HIV & AIDS
Residents can acquire many diseases and illnesses because of the decrease in their immune system. Even they can be prone to viruses such as Human Immunodeficiency Virus, also known as HIV.
HIV is a kind of virus that attacks an individual causing them to be unable to fight infections by bringing down the person’s immune system. Since older residents are already having lower immune system, being attacked by such virus can endanger them more.
When the immune system is already down, other opportunistic diseases and illnesses can attack the individual. Once a person becomes infected with HIV, the virus will always be present and is therefore important to know how a person can acquire it in order to do prevention measures.
HIV can be acquired by sharing IV needles with an infected person, blood or body fluid contact and also sexual contact.
The virus is not spread by touching, caressing, coughing and so on but as caregivers, it is always important to do safety measures especially when handling blood or body fluids on an infected HIV client.
A needle stick injury is the most common route for nurses and caregivers to get HIV since they are usually handling them therefore it is important to be very careful when using equipment that can cause cuts or injury.
Residents with HIV can eventually get AIDS or Acquired Immune Deficiency Syndrome which is a progressive syndrome which occurs some time after acquiring HIV. AIDS can further weaken an individual’s immune system which makes him more prone to opportunistic diseases.
As of the present, there is no cure to HIV/AIDS thus residents with this illness need to receive early treatment for infections, weakness, pain, and promote nutrition. Residents with HIV/AIDS can be dependent to drugs since there immune system is not functioning properly therefore they can also experience side-effects from the medication. These side-effects may include nausea, vomiting and many others.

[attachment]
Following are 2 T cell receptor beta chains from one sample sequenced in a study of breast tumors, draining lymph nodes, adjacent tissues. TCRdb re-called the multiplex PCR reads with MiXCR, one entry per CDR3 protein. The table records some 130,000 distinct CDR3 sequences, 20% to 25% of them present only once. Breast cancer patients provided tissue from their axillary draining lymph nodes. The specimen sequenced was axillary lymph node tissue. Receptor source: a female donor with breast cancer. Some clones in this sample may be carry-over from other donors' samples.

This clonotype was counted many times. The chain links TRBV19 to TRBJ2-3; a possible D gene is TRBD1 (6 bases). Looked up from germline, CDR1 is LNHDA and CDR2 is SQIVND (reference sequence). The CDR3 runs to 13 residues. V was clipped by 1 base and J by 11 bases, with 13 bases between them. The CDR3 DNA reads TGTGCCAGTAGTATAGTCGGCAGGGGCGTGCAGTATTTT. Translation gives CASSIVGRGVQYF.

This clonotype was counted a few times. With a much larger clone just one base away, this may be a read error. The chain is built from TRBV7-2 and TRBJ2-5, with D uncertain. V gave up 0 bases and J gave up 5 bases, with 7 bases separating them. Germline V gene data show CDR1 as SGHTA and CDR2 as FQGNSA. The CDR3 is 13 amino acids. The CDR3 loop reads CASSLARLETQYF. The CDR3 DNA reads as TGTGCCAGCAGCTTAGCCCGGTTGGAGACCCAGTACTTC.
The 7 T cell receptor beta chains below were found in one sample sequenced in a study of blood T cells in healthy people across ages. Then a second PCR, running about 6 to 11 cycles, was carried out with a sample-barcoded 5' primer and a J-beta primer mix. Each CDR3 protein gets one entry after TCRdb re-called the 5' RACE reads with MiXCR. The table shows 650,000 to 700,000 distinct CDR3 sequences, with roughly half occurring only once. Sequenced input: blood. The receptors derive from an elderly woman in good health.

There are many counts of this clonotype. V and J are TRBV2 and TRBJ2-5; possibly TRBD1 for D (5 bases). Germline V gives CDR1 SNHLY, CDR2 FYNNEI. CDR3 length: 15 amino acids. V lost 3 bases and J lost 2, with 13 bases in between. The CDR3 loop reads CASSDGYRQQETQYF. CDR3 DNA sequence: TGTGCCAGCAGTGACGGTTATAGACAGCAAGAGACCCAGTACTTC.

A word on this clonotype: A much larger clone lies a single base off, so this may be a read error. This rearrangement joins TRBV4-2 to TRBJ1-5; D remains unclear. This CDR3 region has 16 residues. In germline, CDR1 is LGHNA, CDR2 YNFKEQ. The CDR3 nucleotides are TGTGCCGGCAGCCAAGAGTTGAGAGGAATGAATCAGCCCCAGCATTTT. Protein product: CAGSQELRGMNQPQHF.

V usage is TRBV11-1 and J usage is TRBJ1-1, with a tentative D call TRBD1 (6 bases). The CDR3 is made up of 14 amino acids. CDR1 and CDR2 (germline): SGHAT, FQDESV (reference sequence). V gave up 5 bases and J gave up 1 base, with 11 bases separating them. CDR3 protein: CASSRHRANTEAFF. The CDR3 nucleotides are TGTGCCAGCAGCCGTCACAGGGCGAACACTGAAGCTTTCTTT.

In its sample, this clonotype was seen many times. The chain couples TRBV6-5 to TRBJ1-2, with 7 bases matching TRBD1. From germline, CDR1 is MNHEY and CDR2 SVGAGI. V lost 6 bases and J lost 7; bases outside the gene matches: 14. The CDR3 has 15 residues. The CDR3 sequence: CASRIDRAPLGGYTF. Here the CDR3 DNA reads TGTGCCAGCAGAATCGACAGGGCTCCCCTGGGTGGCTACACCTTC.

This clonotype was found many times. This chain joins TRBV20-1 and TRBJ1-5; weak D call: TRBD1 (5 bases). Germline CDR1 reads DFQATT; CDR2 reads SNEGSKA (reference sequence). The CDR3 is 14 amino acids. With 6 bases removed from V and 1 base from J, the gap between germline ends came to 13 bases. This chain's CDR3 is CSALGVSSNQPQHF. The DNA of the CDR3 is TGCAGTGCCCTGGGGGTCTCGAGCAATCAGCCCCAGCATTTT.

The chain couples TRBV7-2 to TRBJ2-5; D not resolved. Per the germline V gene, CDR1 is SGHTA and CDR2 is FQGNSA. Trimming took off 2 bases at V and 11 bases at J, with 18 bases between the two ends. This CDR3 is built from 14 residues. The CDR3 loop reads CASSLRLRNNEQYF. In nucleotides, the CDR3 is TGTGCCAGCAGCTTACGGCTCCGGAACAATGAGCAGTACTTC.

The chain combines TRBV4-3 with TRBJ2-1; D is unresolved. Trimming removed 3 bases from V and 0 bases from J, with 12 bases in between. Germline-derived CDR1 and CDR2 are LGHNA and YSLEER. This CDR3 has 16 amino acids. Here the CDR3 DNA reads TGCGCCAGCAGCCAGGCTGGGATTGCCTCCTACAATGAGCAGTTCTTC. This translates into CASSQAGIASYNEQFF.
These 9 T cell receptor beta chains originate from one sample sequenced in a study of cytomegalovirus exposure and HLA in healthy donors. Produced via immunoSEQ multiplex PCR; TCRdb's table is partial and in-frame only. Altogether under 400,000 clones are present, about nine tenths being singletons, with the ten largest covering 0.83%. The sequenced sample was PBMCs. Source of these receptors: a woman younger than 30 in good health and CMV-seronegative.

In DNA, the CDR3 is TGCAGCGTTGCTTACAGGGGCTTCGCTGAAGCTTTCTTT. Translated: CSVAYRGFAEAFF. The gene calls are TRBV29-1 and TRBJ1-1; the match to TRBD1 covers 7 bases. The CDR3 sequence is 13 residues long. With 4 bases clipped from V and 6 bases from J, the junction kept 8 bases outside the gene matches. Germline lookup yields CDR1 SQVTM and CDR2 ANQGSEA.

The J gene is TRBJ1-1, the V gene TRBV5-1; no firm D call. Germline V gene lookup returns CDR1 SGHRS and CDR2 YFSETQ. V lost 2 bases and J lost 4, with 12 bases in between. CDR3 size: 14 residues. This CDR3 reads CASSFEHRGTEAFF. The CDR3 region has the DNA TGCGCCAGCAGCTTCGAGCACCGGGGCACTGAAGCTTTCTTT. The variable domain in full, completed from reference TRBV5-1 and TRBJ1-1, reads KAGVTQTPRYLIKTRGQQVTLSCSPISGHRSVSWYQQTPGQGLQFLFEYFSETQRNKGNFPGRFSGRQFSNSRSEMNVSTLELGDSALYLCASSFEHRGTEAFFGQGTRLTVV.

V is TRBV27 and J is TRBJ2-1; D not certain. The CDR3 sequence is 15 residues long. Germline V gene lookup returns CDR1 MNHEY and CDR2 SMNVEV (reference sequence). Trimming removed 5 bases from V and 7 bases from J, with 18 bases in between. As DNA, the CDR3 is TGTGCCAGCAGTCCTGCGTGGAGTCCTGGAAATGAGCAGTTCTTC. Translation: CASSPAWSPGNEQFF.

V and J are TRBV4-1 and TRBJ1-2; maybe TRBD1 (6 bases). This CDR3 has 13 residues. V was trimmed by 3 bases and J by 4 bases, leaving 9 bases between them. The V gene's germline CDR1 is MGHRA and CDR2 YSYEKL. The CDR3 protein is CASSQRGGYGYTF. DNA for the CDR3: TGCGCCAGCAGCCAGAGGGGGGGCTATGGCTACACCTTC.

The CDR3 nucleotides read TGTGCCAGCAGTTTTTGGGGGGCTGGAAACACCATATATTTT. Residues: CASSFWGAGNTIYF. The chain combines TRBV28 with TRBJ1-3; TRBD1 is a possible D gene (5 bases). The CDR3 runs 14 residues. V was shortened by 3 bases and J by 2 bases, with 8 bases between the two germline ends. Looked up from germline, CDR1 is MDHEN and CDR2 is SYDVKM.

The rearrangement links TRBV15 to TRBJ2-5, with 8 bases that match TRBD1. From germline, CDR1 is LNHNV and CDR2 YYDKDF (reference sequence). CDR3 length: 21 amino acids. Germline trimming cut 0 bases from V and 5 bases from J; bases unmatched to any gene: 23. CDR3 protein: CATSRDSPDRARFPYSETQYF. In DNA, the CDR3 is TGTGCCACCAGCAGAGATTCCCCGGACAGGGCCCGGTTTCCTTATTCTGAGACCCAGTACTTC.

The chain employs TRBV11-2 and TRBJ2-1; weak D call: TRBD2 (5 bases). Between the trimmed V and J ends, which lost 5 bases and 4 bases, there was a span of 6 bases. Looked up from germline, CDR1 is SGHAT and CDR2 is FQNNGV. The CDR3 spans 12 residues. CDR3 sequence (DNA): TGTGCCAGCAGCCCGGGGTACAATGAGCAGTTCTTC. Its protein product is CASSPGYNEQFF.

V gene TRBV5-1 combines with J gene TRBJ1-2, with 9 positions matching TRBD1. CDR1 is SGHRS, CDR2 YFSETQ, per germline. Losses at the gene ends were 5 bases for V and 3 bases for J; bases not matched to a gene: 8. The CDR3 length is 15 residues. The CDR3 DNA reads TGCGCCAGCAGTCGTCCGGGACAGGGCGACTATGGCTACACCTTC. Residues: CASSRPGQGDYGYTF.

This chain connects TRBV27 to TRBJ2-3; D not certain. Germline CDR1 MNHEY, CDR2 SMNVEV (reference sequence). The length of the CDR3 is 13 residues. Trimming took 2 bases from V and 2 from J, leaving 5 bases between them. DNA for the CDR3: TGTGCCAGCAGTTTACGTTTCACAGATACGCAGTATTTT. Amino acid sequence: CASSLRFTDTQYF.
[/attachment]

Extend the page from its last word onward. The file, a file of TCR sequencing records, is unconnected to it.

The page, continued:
By no means is an HIV diagnosis a death sentence. With current medical treatments a person getting HIV can expect a normal life span, if they start the treatment on time. Still, because it is not curable, it is often compared to diabetes– a chronic incurable disease that needs to be controlled.
Unpleasant side-effects of the medication can discourage the HIV patients, that is why it is important to explain and help them comply their medication for their own good. It is very important to keep residents informed of their current condition, the facts about HIV/AIDS and provide emotional support. Counselling services can be of great help to them.
When taking care of such patients, always show a caring, concerned and non-judgmental approach in order for you to have a good rapport with them. A good rapport with the resident provides a good access of what the resident feels and how you will be able to have a good plan of care. Lack of information can lead a resident to be denial of his current condition and being uncooperative especially in taking medications.
It is also important to include the family members or loved ones and also support groups in the plan of care since they give the resident hope and also help in improving his life despite his condition.